By Sabrina Furminger
Soap star Michael Muhney almost skipped out on his audition for The Young & the Restless (Y&R).
“I U-turned my car on the way to CBS and started heading home,” said Muhney, who’d previously appeared as Sheriff Don Lamb on the cult classic television series Veronica Mars. The year was 2009, and the then 34-year-old Illinois native was up for the role of Adam, the cerebral and conflicted son of billionaire Victor Newman, on CBS’s top-rated soap. For Muhney, who’d starred in numerous television pilots (including NCIS) and independent films, the prospect of soap opera employment was less than appealing.
But Muhney swung his car around and showed up for his meeting without missing a beat. Luckily for soap fans, the character of Adam was complex enough to pique the interest of the card-carrying Mensa member. “I remember after I left this 90-minute session over at CBS, I was driving my car off the lot, and I think I might have actually said this out loud … ‘I can’t believe I’m seriously considering accepting an offer to star on a soap opera’,” said Muhney during a recent phone interview from his California home.
Since that long-ago U-turn, Muhney — who will appear at this weekend’s West Coast Women’s Show to chat and field questions about Adam, Y&R, and soaps in general —has emerged as one of daytime drama’s biggest stars and fiercest defenders. “I think [Muhney]’s made us all a little bit more optimistic about the future, and I think he raises the acting bar on daytime,” said Nelson Branco, a veteran soap journalist and editor of Soap Opera Uncensored. “He’s really become an advocate for the genre, and he’s seriously protective of it, and it really could have gone the other way.”
The American soap opera genre dates back to the pre-television age, when soap manufacturers sponsored highly dramatic daily radio serials aimed at housewives. With the advent of television, the popularity of soaps skyrocketed. But as women ventured into the workforce and the television dial expanded, soap opera ratings began to erode. In the late 1990s, 13 soaps populated the daytime schedule. Today, only four remain: Days of our Lives (NBC), General Hospital (ABC), Bold and the Beautiful (CBS), and Y&R (CBS).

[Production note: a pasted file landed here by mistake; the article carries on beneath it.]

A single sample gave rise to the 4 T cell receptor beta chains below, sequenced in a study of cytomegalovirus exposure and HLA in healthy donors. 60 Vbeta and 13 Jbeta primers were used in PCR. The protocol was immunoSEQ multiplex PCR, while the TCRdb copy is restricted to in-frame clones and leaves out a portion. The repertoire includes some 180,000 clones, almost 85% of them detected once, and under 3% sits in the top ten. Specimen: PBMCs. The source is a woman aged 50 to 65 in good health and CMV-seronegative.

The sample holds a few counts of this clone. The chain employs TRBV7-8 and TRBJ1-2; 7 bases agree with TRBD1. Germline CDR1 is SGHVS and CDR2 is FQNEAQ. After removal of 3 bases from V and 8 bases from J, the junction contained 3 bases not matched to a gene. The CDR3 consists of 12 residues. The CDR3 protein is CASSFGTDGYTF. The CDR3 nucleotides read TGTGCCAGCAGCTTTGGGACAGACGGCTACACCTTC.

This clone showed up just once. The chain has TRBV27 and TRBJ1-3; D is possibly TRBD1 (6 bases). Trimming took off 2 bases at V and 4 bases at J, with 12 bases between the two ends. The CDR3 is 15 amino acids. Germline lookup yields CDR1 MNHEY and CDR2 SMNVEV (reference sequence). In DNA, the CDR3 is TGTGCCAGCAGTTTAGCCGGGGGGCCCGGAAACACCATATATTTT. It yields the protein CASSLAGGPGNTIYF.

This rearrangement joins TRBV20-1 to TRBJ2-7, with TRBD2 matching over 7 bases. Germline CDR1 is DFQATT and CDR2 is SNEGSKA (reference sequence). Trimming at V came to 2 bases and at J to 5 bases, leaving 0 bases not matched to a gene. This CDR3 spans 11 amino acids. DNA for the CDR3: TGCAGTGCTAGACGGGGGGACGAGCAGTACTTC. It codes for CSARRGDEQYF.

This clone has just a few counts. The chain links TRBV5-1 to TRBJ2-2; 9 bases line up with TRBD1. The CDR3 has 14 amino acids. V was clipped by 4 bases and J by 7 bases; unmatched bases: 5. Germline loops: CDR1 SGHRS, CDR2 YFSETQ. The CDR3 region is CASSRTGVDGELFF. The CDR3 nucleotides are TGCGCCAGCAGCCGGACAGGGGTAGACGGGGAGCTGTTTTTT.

But according to Muhney, the genre is in a healthier place than it’s been in years. “One of the things soaps needed to [do to] survive was they needed to be scaled down to the final three, four, five soaps, because, in my opinion, the daytime market and the primetime market, when it gets oversaturated with any one product, that product starts to get killed off because it’s so abundant that it loses its value,” he says “[Those] that have stayed I think are given a much better opportunity to stay around for a very, very long time just due to the fact that now they’re their own little niche.”
To ensure long-term success, Muhney suggests daytime look no further than primetime. Between PVRs and web streaming, Muhney contends that as much as half of Y&R’s audience watches their daytime drama in primetime hours. “I think the onus is on daytime to start realizing that they’re no longer being watched during the daytime, that they’re a primetime show and they should write up to an intelligent audience and the actors should play up to the scale and skills of primetime,” said Muhney, who noted that, unlike primetime dramas that receive more than a week to film one episode, Y&R films six episodes in every four-day work week.
Muhney will grace the stage at the 2012 West Coast Women’s Show at 1pm on Oct. 20. The event runs Oct. 19, 20 and 21 at the TRADEX in Abbotsford. Lisa Oz (bestselling author and Dr. Oz’s wife), Bachelorette Jillian Harris (and Bachelor Wes Hayden), and Ronnie Negus (Real Housewives of Vancouver) are also scheduled to appear. For more information, visit WestcoastWomen.net.WE Vancouver - Actor brings primetime edge to daytime drama